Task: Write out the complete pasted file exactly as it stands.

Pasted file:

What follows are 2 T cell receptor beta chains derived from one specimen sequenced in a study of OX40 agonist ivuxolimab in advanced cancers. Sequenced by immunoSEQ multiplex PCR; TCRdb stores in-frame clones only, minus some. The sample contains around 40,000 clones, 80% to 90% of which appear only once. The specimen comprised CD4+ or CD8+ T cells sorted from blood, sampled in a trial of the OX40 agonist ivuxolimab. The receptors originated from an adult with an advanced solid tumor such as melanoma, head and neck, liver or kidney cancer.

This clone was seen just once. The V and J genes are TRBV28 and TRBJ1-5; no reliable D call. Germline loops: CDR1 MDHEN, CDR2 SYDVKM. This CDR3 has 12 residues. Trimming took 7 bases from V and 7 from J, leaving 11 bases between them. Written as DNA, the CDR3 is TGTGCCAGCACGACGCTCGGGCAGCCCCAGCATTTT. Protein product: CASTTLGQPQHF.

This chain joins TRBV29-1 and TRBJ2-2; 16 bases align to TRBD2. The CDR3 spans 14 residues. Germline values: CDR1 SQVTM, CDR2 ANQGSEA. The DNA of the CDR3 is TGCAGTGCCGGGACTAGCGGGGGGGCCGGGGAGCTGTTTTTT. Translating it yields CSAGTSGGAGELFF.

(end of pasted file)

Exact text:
What follows are 2 T cell receptor beta chains derived from one specimen sequenced in a study of OX40 agonist ivuxolimab in advanced cancers. Sequenced by immunoSEQ multiplex PCR; TCRdb stores in-frame clones only, minus some. The sample contains around 40,000 clones, 80% to 90% of which appear only once. The specimen comprised CD4+ or CD8+ T cells sorted from blood, sampled in a trial of the OX40 agonist ivuxolimab. The receptors originated from an adult with an advanced solid tumor such as melanoma, head and neck, liver or kidney cancer.

This clone was seen just once. The V and J genes are TRBV28 and TRBJ1-5; no reliable D call. Germline loops: CDR1 MDHEN, CDR2 SYDVKM. This CDR3 has 12 residues. Trimming took 7 bases from V and 7 from J, leaving 11 bases between them. Written as DNA, the CDR3 is TGTGCCAGCACGACGCTCGGGCAGCCCCAGCATTTT. Protein product: CASTTLGQPQHF.

This chain joins TRBV29-1 and TRBJ2-2; 16 bases align to TRBD2. The CDR3 spans 14 residues. Germline values: CDR1 SQVTM, CDR2 ANQGSEA. The DNA of the CDR3 is TGCAGTGCCGGGACTAGCGGGGGGGCCGGGGAGCTGTTTTTT. Translating it yields CSAGTSGGAGELFF.